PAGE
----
This page contains a Flash digital edition of a book.
“Disaster tools”: Every household should keep a set of tools for post disaster recovery. In addition to ba- sic carpentry-type hand tools, anyone serious about disaster preps should maintain a chainsaw with fuel and spare chain, a gas shut off tool, and “pioneer” tools such as axes and shovels. There is a lot of work to be done after a disaster. A good selection of the right tools will make that work a lot easier and safer.


Homeland Security and the Centers for Disease Control all agree that you should be prepared. Flu pandemic lasts for months and come in waves of 30 days at a time, recedes and then comes back in another wave of illness and death for another 30 days. It can repeat this cycle for half a year. During that time, expect travel to be restricted, and “just in time” delivery of food and household goods will be severely interrupted. Store shelves will be empty. Gas stations will be dry. People will stay home from work out of fear of contracting the flu. That means workers won’t always show up at the water plant, the power plant or pick up your garbage. You see how this could be a huge disaster, lasting a long time. So how can you prepare for such an event? The same as the other disasters we discussed, but for a longer term. Looking at each of these events we find common needs regardless of


14


the circumstances: food, water, shel- ter, heat, light, medical, hygiene and recovery. We will discuss each one of these as a separate category.


Food On average, you will need about


2,000 calories per adult, per day and about 1,200 to 1,500 calories a day, per child depending on their age. So, it becomes a simple mathemat- ics problem. One of the best ways to start storing extra food is by buying an extra item each time you do your regular grocery shopping. Pick up an extra can of soup, an extra box of mac n’ cheese or an extra bag of rice. In no time you will have a couple weeks of food stored up. This parallels your regular pantry and could be referred to as your “survival pantry.” Focus on buying the types of food you and your family normally eat. During the stress of a disaster is not the time to try new foods you have not eaten be-


fore. Buy nonperishable foods such as canned goods, sealed bags of rice or beans, gravy mixes and jars of pea- nut butter, sauces and so on. Write the date of purchase on each one, and start a rotation schedule attached to the shelves or cabinet where you keep the food. As a back up to your survival pan-


try, consider a second layer of food. Many prepared people store dried rice, beans and grains inside 5-gallon buckets, commonly found at bakeries or delicatessens. You can put a lot of rice in a 5-gallon bucket for a few dol- lars and it will keep for years. If you ever need it, that rice will really help stretch your survival pantry as the di- saster wears on into weeks rather than days. Store all your food in a cool, dry place. A spare closet or an unused space like the area under the base- ment stairs is a good place to put some shelves stocked with food. Canned food will remain edible for years, even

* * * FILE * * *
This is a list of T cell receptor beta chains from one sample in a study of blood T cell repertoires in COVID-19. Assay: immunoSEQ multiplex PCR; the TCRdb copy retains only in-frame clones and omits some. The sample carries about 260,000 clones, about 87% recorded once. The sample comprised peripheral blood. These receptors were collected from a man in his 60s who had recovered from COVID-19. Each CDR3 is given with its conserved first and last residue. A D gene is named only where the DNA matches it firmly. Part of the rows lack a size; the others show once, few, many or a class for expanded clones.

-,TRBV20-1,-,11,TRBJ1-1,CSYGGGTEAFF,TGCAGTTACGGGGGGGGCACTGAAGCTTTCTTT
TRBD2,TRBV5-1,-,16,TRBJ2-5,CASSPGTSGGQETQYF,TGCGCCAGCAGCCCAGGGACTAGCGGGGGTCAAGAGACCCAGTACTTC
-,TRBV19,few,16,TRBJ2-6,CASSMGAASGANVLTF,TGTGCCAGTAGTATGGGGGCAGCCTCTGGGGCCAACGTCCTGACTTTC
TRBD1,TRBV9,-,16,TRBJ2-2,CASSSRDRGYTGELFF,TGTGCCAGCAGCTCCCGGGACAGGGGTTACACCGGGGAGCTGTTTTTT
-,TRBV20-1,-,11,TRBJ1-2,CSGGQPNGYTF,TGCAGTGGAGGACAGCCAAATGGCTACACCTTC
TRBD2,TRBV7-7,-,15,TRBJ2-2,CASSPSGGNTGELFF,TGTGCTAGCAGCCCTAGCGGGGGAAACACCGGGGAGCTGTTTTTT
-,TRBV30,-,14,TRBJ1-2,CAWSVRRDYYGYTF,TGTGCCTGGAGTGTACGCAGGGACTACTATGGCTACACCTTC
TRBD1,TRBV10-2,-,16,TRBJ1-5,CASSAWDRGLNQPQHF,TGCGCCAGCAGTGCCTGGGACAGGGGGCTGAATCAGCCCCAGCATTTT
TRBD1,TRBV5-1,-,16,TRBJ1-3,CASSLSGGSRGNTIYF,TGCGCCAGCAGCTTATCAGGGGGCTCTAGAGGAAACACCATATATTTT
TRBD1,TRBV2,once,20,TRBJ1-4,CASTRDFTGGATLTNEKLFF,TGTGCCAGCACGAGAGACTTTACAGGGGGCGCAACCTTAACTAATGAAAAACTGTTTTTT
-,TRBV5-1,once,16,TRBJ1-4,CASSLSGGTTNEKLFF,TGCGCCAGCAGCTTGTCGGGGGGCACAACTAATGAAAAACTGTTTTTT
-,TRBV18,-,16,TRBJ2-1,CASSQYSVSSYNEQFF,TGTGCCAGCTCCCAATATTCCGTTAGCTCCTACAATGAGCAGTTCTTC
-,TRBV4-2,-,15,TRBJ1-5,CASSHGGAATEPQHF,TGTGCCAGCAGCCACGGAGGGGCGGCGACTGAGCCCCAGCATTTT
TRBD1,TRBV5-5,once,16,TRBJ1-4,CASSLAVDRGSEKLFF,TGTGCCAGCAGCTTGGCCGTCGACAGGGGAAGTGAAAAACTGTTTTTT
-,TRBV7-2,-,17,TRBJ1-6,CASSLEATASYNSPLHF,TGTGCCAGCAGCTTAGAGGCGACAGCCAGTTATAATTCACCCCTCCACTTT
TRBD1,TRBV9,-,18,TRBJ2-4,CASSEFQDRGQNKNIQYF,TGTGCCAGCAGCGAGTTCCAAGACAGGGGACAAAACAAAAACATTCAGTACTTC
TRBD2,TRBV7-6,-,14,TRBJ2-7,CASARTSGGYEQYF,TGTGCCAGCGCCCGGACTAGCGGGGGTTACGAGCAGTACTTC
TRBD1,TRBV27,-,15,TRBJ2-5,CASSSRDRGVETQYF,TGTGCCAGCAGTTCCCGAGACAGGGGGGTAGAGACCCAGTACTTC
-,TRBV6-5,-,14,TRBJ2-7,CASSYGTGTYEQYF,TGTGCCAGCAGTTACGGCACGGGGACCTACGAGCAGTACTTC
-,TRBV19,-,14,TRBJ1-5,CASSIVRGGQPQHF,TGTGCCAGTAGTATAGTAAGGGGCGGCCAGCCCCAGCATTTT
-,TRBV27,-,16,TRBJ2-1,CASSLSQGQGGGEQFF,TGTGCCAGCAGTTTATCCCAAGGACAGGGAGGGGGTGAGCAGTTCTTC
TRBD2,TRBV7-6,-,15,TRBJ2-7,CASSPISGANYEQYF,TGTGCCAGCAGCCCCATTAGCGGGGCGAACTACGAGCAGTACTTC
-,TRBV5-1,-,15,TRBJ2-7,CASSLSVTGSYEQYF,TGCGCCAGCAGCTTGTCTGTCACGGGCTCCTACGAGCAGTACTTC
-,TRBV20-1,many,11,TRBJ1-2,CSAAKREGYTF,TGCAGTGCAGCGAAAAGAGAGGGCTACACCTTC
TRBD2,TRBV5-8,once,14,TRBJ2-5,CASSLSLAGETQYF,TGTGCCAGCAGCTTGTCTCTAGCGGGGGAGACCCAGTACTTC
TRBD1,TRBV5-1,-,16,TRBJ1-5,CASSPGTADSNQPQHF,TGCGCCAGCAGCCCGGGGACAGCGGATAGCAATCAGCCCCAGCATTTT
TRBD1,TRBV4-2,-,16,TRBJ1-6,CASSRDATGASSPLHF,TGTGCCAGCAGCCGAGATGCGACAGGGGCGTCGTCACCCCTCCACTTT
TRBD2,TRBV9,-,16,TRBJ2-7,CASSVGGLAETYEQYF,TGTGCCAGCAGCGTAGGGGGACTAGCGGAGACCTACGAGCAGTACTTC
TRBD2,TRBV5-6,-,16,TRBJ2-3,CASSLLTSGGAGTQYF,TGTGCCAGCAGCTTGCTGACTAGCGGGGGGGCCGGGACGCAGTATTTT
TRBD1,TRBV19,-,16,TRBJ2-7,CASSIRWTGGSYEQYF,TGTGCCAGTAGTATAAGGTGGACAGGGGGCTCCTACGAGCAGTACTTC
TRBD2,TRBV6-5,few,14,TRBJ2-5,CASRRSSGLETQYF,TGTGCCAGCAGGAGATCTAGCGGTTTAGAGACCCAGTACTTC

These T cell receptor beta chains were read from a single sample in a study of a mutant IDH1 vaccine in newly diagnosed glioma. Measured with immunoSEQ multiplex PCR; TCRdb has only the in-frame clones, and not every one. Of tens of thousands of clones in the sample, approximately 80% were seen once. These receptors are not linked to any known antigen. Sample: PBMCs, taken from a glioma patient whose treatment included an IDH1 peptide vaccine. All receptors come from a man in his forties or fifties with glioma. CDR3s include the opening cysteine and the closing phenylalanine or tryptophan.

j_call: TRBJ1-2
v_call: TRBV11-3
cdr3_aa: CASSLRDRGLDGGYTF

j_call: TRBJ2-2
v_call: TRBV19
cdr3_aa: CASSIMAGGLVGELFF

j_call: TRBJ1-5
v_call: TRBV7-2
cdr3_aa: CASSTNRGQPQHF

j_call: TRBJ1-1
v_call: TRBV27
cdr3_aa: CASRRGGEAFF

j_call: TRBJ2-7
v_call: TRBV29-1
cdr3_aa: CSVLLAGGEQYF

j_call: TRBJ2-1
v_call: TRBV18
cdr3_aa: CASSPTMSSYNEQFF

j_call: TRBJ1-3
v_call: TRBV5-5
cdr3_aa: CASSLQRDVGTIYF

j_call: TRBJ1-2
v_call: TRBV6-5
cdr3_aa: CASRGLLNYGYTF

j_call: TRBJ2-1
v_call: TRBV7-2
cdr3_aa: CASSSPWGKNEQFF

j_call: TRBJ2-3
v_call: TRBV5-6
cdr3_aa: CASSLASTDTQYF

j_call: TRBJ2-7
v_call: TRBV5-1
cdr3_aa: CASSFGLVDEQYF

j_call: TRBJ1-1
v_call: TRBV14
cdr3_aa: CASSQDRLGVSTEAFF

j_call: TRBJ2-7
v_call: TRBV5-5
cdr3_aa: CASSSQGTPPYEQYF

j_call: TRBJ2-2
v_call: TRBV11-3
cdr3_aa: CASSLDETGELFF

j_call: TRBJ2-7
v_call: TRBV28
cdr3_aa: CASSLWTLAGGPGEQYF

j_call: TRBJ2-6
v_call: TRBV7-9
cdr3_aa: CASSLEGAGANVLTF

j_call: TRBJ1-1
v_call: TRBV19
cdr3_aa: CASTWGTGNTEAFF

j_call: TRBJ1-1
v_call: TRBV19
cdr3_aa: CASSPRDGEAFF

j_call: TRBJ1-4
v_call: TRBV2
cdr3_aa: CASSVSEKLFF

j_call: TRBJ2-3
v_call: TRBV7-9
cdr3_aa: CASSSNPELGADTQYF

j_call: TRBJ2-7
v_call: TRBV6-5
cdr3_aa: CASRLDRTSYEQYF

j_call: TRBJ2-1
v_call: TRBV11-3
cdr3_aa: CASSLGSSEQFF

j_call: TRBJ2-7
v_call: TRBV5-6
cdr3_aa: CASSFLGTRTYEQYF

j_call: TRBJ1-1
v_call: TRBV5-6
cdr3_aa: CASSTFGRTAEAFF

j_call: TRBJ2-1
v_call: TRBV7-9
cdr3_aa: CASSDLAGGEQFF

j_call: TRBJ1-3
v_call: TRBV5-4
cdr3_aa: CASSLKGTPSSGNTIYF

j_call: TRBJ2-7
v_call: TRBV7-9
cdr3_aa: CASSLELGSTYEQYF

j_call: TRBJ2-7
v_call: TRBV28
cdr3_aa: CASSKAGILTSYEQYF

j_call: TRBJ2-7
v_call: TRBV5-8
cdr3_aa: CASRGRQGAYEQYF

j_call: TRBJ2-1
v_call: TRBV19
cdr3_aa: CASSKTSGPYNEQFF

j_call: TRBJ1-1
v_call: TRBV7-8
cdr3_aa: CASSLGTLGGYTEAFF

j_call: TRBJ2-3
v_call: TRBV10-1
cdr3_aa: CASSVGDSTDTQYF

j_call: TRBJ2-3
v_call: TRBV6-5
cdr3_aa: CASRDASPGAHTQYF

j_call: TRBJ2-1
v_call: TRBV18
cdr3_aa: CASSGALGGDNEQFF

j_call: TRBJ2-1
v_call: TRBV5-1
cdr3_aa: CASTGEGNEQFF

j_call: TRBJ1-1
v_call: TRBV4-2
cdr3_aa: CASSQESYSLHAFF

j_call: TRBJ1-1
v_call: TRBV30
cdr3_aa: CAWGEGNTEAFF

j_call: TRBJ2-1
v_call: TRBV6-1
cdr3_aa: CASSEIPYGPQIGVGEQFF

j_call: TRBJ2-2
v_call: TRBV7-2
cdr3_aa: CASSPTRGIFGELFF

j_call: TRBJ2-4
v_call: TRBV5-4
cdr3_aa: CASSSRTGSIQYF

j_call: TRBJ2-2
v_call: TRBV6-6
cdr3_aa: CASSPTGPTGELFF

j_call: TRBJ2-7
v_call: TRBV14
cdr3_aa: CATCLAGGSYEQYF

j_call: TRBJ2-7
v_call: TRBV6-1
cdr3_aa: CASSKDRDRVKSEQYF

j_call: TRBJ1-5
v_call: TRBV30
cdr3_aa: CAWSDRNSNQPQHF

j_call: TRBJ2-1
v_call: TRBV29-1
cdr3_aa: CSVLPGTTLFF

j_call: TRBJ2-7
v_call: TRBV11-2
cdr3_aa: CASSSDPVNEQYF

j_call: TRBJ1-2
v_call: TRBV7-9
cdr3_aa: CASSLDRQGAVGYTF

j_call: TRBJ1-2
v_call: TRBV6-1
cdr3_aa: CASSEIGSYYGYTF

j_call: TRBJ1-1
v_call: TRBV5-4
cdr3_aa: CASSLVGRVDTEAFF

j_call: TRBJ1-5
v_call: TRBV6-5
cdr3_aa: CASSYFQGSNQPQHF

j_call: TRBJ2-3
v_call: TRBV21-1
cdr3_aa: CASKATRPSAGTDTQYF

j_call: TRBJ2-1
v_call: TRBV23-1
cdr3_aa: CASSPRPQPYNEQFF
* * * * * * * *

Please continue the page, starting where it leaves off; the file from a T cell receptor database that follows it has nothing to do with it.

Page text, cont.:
REALITY CHECK • 2012 SPECIAL EDITION


Page 1  |  Page 2  |  Page 3  |  Page 4  |  Page 5  |  Page 6  |  Page 7  |  Page 8  |  Page 9  |  Page 10  |  Page 11  |  Page 12  |  Page 13  |  Page 14  |  Page 15  |  Page 16  |  Page 17  |  Page 18  |  Page 19  |  Page 20  |  Page 21  |  Page 22  |  Page 23  |  Page 24  |  Page 25  |  Page 26  |  Page 27  |  Page 28  |  Page 29  |  Page 30  |  Page 31  |  Page 32  |  Page 33  |  Page 34  |  Page 35  |  Page 36  |  Page 37  |  Page 38  |  Page 39  |  Page 40  |  Page 41  |  Page 42  |  Page 43  |  Page 44  |  Page 45  |  Page 46  |  Page 47  |  Page 48  |  Page 49  |  Page 50  |  Page 51  |  Page 52  |  Page 53  |  Page 54  |  Page 55  |  Page 56  |  Page 57  |  Page 58  |  Page 59  |  Page 60  |  Page 61  |  Page 62  |  Page 63  |  Page 64  |  Page 65  |  Page 66  |  Page 67  |  Page 68  |  Page 69  |  Page 70  |  Page 71  |  Page 72  |  Page 73  |  Page 74  |  Page 75  |  Page 76  |  Page 77  |  Page 78  |  Page 79  |  Page 80  |  Page 81  |  Page 82  |  Page 83  |  Page 84  |  Page 85  |  Page 86  |  Page 87  |  Page 88  |  Page 89  |  Page 90  |  Page 91  |  Page 92  |  Page 93  |  Page 94  |  Page 95  |  Page 96  |  Page 97  |  Page 98  |  Page 99  |  Page 100  |  Page 101  |  Page 102  |  Page 103  |  Page 104  |  Page 105  |  Page 106  |  Page 107  |  Page 108  |  Page 109  |  Page 110  |  Page 111  |  Page 112  |  Page 113  |  Page 114  |  Page 115  |  Page 116  |  Page 117  |  Page 118  |  Page 119  |  Page 120  |  Page 121  |  Page 122  |  Page 123  |  Page 124  |  Page 125  |  Page 126  |  Page 127  |  Page 128  |  Page 129  |  Page 130  |  Page 131  |  Page 132  |  Page 133  |  Page 134  |  Page 135  |  Page 136  |  Page 137  |  Page 138  |  Page 139  |  Page 140  |  Page 141  |  Page 142  |  Page 143  |  Page 144  |  Page 145  |  Page 146  |  Page 147  |  Page 148  |  Page 149  |  Page 150  |  Page 151  |  Page 152  |  Page 153  |  Page 154  |  Page 155  |  Page 156  |  Page 157  |  Page 158  |  Page 159  |  Page 160  |  Page 161  |  Page 162  |  Page 163  |  Page 164  |  Page 165  |  Page 166  |  Page 167  |  Page 168  |  Page 169  |  Page 170  |  Page 171  |  Page 172  |  Page 173  |  Page 174  |  Page 175  |  Page 176  |  Page 177  |  Page 178  |  Page 179  |  Page 180